One such example of how this process would be detected in PWRs, is that during these periods, there would be a considerable amount of down time, that is, large stretches of time that the reactor is not producing electricity to the grid.[12] On the other hand, the modern definition of "reactor grade" plutonium is produced only when the reactor is run at high burnups and therefore producing a high electricity generating capacity factor. According to the US Energy Information Administration (EIA), in 2009 the capacity factor of US nuclear power stations was higher than all other forms of energy generation, with nuclear reactors producing power approximately 90.3% of the time and Coal thermal power plants at 63.8%, with down times being for simple routine maintenance and refuelling.[13]

"Reactor-grade" plutonium nuclear tests[edit]

The reactor grade plutonium nuclear test was a "low-yield (under 20 kilotons)" underground nuclear test using non-weapons-grade plutonium, conducted at the US Nevada Test Site in 1962.[14] Some information regarding this test was declassified in July 1977 under instructions from President Jimmy Carter as background to his decision to prohibit nuclear reprocessing in the USA.

The plutonium used for the US-UK 1962 device was apparently sourced from the military Magnox reactors at Calder Hall or Chapelcross in the United Kingdom, and provided to the US under the 1958 US-UK Mutual Defence Agreement.[14] Only two US-UK underground nuclear tests occurred in 1962, the first being test shot Pampas of Operation Nougat which produced a yield of 9.5 kilotons and the second being test shot Tendrac of Operation Storax, which produced a yield cited as being "low"(under 20 kilotons).[15] Another "reactor-grade" test, though not necessarily of the same US-UK 1962 design and plutonium-240 content, is the 1953 British Operation Totem series of nuclear tests, despite producing a yield of 8-10 kilotons, from a Plutonium-239 content estimated at from 87-91%,[3] something about the test(s) displeased the British, for they never went through with their plan to weaponize Plutonium from magnox reactors at Calder Hall.[16] More recently, the 2006 North Korean nuclear test, is also said to have had a Magnox reactor as the root source of its plutonium, from Yongbyon Nuclear Scientific Research Center in North Korea, which resulted in the creation of a low yield fizzle explosion, producing an estimated yield of approximately 0.48 kilotons,[17] from an undisclosed isotopic composition.

Similarly, the isotopic composition of the 1962 US-UK test has not been disclosed, other than the description reactor grade and it has not been disclosed which definition was used in describing the material for this test as reactor grade.[14] According to Alexander DeVolpi, the isotopic composition of the plutonium used in the US-UK 1962 test could not have been what we now consider to be reactor-grade, and that the DOE now implies, but doesn't assert, that the plutonium was fuel grade.[3] Likewise, the World Nuclear Association suggests that the US-UK 1962 test had at least 85% plutonium-239, a much higher isotopic concentration than what is typically present in the spent fuel from the majority of operating civilian reactors.[18]

Typical isotopic composition of reactor grade plutonium[edit]

The British Magnox reactor, a Generation I gas cooled reactor(GCR) design, can rarely produce a fuel burnup of more than 2-5 GWd/tU.[19][20] The Magnox reactor design was codenamed PIPPA (Pressurised Pile Producing Power and Plutonium) by the UKAEA to denote the plant's dual commercial(power reactor) and military(production reactor) role.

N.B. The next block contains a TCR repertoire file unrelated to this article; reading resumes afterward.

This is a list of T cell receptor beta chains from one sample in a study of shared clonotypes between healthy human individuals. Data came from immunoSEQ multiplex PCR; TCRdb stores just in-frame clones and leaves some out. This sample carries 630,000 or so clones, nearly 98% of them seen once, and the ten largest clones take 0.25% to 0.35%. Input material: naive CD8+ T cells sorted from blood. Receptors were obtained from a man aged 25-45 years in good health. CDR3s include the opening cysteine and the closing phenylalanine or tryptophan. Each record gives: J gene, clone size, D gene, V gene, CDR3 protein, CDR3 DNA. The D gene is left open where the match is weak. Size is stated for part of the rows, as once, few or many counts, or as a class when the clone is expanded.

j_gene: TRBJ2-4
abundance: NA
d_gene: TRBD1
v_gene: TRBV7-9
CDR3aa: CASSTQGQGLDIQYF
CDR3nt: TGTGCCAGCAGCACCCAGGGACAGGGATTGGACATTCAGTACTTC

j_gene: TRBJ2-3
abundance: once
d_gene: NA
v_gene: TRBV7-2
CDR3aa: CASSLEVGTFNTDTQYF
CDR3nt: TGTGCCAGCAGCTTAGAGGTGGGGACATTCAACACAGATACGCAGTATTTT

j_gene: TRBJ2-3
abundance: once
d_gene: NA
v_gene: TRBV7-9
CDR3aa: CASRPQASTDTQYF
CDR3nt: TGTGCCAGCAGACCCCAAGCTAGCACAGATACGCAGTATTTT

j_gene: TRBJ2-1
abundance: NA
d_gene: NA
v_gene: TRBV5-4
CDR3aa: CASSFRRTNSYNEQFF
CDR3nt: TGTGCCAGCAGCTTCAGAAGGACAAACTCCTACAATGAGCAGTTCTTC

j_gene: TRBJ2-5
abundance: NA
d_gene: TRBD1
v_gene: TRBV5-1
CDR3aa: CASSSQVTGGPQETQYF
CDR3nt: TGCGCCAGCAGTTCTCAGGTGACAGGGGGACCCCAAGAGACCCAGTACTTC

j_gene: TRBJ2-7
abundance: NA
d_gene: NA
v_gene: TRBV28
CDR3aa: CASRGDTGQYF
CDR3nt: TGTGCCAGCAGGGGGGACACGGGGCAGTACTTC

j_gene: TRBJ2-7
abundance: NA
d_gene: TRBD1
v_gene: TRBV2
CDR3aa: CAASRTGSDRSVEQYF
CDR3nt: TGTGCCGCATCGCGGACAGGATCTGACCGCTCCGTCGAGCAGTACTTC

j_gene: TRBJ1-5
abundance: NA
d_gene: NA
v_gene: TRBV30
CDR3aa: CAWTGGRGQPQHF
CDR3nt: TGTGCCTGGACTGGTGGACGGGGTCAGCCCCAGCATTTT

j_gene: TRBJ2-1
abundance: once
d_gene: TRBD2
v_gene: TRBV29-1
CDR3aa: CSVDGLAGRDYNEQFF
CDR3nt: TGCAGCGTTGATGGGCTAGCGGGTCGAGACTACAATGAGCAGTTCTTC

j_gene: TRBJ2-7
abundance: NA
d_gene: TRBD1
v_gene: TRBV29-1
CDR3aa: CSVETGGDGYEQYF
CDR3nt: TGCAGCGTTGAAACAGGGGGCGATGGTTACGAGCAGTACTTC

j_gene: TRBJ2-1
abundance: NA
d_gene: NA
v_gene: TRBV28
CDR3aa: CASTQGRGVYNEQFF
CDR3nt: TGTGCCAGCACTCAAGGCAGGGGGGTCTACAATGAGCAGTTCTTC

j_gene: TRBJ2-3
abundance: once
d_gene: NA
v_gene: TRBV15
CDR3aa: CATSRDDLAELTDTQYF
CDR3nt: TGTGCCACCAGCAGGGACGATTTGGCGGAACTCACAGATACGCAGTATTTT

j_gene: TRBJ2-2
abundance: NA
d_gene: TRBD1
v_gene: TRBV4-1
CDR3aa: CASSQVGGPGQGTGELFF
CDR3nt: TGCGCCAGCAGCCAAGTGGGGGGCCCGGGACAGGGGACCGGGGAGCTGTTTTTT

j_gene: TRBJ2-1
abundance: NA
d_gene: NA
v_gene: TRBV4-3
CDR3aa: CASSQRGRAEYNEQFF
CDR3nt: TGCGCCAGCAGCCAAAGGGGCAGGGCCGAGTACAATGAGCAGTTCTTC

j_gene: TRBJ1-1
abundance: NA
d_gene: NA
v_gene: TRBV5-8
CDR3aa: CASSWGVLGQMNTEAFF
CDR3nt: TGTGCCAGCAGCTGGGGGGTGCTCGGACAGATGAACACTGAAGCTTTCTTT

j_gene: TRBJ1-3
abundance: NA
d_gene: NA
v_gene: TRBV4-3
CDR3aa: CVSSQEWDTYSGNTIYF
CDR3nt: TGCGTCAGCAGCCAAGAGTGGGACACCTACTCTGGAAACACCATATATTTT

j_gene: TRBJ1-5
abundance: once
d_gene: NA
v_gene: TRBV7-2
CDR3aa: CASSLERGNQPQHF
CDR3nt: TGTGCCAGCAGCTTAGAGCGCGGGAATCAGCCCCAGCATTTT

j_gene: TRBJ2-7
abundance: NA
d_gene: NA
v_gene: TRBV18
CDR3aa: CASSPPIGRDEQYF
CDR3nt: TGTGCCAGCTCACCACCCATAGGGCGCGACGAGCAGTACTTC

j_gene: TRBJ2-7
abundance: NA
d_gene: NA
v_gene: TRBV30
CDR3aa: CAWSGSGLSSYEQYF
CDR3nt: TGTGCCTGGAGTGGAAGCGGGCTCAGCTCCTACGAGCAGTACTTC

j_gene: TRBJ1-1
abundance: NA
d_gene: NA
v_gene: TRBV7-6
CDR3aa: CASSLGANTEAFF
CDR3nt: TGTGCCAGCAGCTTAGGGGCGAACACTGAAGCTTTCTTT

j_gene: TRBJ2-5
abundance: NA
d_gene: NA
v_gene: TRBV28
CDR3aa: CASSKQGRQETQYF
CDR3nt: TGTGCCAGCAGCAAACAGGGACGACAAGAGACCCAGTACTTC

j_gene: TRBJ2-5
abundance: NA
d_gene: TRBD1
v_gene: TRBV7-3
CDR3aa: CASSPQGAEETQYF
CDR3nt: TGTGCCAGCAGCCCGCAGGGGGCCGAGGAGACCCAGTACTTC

In contrast, for example, a generic civilian Pressurized water reactor's spent nuclear fuel isotopic composition, following a typical Generation II reactor 45 GWd/tU of burnup, is 1.11% plutonium of which 0.56% is Pu-239, and 0.28% is Pu-240, which corresponds to a Pu-239 content of 50.5% and a Pu-240 content of 25.2%.[21] For a lower generic burn-up rate of 43,000 MWd/t, as published in 1989, the plutonium-239 content was 53% of all plutonium isotopes in the reactor spent nuclear fuel.[22]

As the above two examples display, the odd numbered fissile plutonium isotopes present in spent nuclear fuel, such as Pu-239, decrease significantly as a percentage of the total composition of all plutonium isotopes(which was 1.11% in the first example above) as higher and higher burnups take place, while the even numbered non fissile plutonium isotopes all increase in percentage - e.g. Pu-238, Pu-240 and Pu-242.[23]

As power reactor technology increases, a goal is to reduce the spent nuclear fuel volume by increasing fuel efficiency and simultaneously reducing down times as much as possible to increase the economic viability of electricity generated from nuclear power. The reactors in the U.S. have doubled their average burn-up rates from 20-25 GWd/MTU in the 1970s to over 45 GWd/MTU in the 2000s.[20][24] With under construction generation III reactors having a designed for burnup rate in the 60 GWd/tU range and a need to refuel once every 2 years or so. For example, the European Pressurized Reactor has a designed for 65 GWd/t,[25] and the AP1000 has a designed for average discharge burnup of 52.8 GWd/t and a maximum of 59.5 GWd/t.[25] With in design phase generation IV reactors with burnup rates yet higher still.

Reuse in reactors[edit]

Fast neutron reactors can use plutonium of any isotopic composition.

Reprocessing was planned in the US in the 1960s when planners expected the uranium market to become tight and fast breeder reactors to be needed to efficiently use uranium supplies. This became less urgent with reduced demand forecasts and increased uranium supplies, and commercial deployment of fast reactors was postponed.